Business Models and Funding
There are a range of business models available to support Open Access and in turn institutional repositories and journals. The key economic issue for Open Access and in turn institutions, funders and researchers is the challenge of matching funding models to sustain (and accelerate) Open Access and ensure that research is available and free at the point of use.
Open Access business models – Gold and Green
There are two routes to open access, commonly referred by the OA community as “Gold” and “Green”.
• The “Gold” route is focussed on open access journal publishing, where access to the published paper is available immediately and free at the point of use. In some cases this is funded by an article processing charge (APC) and is often referred to as the “Author pays” model.
• The “Green” route is focussed on deposit of papers into an institutional or subject based repository.
These papers, commonly “postprints” and may be subject to embargo depending on the policy of the publisher. These routes can and should be pursued alongside one another, institutions should support the ongoing development of their Open Access institutional repositories while engaging with new publishing models.
Open Access Publishing: The Gold Road
The German openaccess-net  website identifies four main variations of business models for Gold Open Access publishing. These are:
• Article Processing Charges (APCs) – this is commonly referred to as the “author pays” model, although in many cases individual authors pay these charges personally and the costs are covered by the other models.
• Research funder subsidies – funding to pay for these charges can be charged to the funder, in the UK the Wellcome Trust is a pioneer and leader in this field.
• Institutional membership – funding for publication in Open Access journals is covered by institutional subscriptions to publishers such as Biomed Central
• Institutional support funds – funding is made available to Researchers by the institution to support publication. In the UK the University of Nottingham has provided clear leadership in this approach with the creation of a central fund.
“Gold” Recommendations for Stakeholders
The 2009 Research Information Network and Universities UK provided a briefing paper on “Paying for Open Access Charges” which provided clear direction for each of the stakeholders involved in publishing research, including the publishers. It noted that “ways of paying for open access publications have grown up haphazardly” and while the situation has improved somewhat its recommendations remain very relevant.
In order to ensure that researchers are able to comply with their funders open access policies, the RIN guide makes a number of recommendations, summarised here:
Institutions should ensure a member of the senior university management champions and co-ordinates these activities. They should also provide funds to support Open Access publishing with clear criteria and guidance;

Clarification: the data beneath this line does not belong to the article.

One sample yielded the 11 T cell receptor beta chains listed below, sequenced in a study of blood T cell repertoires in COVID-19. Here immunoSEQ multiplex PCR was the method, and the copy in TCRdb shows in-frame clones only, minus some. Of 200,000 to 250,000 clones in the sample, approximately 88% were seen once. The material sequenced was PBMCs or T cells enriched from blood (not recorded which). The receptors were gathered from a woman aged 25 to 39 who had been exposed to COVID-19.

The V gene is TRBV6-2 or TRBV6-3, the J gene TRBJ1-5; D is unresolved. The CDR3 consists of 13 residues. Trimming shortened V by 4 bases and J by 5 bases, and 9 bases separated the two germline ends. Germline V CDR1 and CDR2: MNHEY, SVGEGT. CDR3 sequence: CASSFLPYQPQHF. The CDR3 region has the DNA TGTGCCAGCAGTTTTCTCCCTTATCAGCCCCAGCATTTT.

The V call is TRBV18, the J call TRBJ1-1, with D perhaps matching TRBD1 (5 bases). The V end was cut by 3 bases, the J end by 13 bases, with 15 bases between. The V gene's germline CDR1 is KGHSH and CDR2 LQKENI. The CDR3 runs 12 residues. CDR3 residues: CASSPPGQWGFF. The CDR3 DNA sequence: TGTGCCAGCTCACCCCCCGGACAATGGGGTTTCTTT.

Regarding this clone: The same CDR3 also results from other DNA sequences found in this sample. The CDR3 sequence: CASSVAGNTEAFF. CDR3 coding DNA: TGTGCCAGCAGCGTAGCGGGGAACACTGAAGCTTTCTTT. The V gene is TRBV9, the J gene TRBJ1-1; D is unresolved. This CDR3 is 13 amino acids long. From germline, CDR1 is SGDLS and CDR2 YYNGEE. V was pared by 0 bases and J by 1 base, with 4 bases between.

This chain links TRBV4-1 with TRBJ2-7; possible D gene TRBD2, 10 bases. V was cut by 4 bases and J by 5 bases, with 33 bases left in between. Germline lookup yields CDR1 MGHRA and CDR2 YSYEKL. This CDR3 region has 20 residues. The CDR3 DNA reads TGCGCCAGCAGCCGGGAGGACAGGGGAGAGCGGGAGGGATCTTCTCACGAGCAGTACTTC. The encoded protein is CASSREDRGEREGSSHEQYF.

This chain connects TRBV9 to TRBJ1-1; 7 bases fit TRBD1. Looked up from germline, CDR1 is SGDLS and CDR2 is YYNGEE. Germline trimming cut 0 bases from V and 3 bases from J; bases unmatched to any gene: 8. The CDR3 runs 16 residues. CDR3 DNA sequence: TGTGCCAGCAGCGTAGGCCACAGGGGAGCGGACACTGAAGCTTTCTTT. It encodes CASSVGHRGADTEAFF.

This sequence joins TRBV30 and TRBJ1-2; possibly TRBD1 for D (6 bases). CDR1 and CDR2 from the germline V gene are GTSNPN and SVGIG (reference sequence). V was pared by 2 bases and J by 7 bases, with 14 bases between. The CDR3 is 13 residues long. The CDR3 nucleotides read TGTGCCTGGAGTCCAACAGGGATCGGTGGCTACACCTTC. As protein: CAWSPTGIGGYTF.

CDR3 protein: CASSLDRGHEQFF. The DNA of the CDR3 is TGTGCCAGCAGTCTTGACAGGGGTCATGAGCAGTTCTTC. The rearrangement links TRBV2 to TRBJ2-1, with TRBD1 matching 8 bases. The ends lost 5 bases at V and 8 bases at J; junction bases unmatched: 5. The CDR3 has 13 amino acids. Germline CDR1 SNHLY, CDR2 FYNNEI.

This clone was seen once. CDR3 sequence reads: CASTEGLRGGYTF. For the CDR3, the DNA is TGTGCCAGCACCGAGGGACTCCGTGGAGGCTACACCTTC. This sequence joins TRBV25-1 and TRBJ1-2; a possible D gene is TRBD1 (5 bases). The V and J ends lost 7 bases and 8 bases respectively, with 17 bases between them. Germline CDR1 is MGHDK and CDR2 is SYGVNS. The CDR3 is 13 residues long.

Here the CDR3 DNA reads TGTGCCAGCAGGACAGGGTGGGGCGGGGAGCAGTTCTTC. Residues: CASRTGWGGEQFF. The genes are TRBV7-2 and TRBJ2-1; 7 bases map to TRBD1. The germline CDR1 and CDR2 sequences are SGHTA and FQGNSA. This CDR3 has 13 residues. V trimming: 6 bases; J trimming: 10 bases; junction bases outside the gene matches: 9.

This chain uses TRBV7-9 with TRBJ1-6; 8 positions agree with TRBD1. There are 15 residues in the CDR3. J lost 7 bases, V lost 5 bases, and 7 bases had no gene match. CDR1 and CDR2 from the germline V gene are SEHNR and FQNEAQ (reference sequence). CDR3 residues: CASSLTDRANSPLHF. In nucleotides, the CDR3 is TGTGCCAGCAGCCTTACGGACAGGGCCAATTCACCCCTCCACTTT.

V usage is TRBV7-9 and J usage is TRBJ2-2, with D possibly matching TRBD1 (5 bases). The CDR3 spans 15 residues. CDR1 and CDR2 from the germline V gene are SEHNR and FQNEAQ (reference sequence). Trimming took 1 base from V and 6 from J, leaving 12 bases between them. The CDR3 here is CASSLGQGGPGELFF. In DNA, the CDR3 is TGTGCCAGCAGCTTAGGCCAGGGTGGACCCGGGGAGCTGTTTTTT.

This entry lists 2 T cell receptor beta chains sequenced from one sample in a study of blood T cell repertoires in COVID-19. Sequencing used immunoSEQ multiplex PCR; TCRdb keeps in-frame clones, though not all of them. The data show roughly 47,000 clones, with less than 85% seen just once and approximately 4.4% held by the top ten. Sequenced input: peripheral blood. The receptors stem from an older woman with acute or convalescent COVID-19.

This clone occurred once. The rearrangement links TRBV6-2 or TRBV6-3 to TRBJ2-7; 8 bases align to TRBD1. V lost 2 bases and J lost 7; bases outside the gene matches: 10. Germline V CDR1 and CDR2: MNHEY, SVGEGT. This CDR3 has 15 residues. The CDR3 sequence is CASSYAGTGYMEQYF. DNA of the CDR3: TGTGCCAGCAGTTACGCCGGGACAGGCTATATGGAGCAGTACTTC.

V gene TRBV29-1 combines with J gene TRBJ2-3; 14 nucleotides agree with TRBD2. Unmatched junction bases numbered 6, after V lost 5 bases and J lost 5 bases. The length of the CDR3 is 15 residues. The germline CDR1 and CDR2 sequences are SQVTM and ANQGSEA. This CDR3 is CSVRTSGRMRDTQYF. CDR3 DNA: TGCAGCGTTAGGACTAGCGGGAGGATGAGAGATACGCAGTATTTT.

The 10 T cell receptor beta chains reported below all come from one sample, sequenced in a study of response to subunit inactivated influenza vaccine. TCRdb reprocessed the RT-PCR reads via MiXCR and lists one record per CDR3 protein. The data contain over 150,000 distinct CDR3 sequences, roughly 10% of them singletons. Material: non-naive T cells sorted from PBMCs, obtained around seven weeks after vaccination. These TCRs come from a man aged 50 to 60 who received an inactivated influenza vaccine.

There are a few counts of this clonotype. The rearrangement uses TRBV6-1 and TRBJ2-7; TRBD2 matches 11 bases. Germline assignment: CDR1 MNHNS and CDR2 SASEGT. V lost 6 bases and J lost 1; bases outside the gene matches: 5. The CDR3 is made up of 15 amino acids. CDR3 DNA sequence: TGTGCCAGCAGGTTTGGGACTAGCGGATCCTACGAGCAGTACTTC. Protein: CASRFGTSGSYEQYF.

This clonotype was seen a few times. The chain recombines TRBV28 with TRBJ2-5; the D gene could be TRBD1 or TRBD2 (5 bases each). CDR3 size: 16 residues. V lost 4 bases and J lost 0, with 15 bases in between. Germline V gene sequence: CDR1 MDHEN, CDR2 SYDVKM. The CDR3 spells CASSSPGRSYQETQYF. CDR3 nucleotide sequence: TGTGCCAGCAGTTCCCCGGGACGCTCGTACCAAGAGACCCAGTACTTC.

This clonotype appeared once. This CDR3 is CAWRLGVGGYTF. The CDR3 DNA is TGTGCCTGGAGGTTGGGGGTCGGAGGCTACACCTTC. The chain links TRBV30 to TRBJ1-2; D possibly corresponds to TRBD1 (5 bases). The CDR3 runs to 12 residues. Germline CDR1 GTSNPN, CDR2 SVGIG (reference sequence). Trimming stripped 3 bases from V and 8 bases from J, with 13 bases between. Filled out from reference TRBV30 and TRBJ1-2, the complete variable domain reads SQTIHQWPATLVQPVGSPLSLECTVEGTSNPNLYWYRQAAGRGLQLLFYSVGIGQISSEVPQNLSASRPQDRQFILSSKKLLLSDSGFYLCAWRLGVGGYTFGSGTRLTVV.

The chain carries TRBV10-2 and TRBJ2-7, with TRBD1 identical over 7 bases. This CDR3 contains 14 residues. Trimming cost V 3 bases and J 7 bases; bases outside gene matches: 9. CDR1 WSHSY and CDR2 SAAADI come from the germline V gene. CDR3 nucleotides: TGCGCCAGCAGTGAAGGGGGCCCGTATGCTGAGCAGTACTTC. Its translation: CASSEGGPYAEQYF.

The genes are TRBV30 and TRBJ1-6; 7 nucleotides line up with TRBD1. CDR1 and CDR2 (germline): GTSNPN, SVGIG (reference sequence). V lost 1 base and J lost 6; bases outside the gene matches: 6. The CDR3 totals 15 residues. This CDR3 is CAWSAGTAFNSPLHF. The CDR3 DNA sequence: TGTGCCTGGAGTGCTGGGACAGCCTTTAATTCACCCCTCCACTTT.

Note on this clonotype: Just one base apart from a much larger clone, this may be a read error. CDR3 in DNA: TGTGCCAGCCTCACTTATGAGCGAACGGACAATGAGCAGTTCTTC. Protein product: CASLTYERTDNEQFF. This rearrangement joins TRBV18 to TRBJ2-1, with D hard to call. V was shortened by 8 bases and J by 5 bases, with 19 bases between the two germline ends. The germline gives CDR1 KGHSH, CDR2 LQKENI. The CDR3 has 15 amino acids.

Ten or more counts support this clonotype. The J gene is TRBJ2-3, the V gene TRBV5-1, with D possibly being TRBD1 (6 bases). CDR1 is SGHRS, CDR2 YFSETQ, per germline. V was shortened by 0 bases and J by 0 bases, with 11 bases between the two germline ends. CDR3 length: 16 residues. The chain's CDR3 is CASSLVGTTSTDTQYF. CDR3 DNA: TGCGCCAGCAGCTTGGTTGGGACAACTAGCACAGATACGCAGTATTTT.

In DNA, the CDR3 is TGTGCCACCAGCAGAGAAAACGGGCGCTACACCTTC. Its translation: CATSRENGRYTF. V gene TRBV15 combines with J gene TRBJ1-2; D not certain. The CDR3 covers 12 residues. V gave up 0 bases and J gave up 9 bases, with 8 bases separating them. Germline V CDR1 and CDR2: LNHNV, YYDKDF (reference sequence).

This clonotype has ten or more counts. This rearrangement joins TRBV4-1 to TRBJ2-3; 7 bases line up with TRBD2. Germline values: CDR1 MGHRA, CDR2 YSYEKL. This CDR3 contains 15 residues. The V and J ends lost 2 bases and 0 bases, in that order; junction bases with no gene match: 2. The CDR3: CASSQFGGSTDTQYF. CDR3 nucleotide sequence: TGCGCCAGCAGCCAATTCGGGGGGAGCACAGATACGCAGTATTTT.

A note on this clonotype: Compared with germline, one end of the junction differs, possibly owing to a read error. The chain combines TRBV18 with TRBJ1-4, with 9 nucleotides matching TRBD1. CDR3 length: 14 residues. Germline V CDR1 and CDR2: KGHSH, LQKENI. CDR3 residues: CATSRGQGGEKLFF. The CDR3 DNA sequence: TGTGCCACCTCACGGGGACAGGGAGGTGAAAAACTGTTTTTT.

Funders should clarify how they will provide financial support, for instance via a dedicated fund or by enabling authors to include such charges in their grant;
Publishers should ensure that authors can pay any publication fees for Open Access, provide authors with details of any fees, conditions or waivers and provide transparency on their business model;
Authors should explore their open access options, familiarise themselves with their funder’s policies and ensure they have funding in place for publication fees.
The management and administration of funds to pay Open Access charges varies from institution, a 2009 study showed that less than 15% of institutions had set-up a central fund to manage Open Access charges.
Institutional Repositories: The Green Road
Institutional repositories provide an opportunity for institutions to provide leadership in Open Access and align its “public good” with stewardship of its research outputs and publications. An institutional repository can act as a locus for increasing the visibility of an institutions research, providing increased impact and delivering new opportunities for management information.
In many institutions the repository has evolved to become a key component of the institution’s enterprise systems and has become embedded in its processes and workflows, for example, in preparation for the Research Excellence Framework.
The business case for the repository, and the support for Green Open Access should focus on these key elements rather than a simple financial return. Alma Swan’s book chapter “The business of digital repositories”  provides a comprehensive overview of the key issues in making the business case for the repository, its set-up, management and sustainability.
1 Business models, German openaccess-net
2 Swan, A. (2008) The business of digital repositories. In: A DRIVER’s Guide to European Repositories (Amsterdam, 2007), Amsterdam University Press.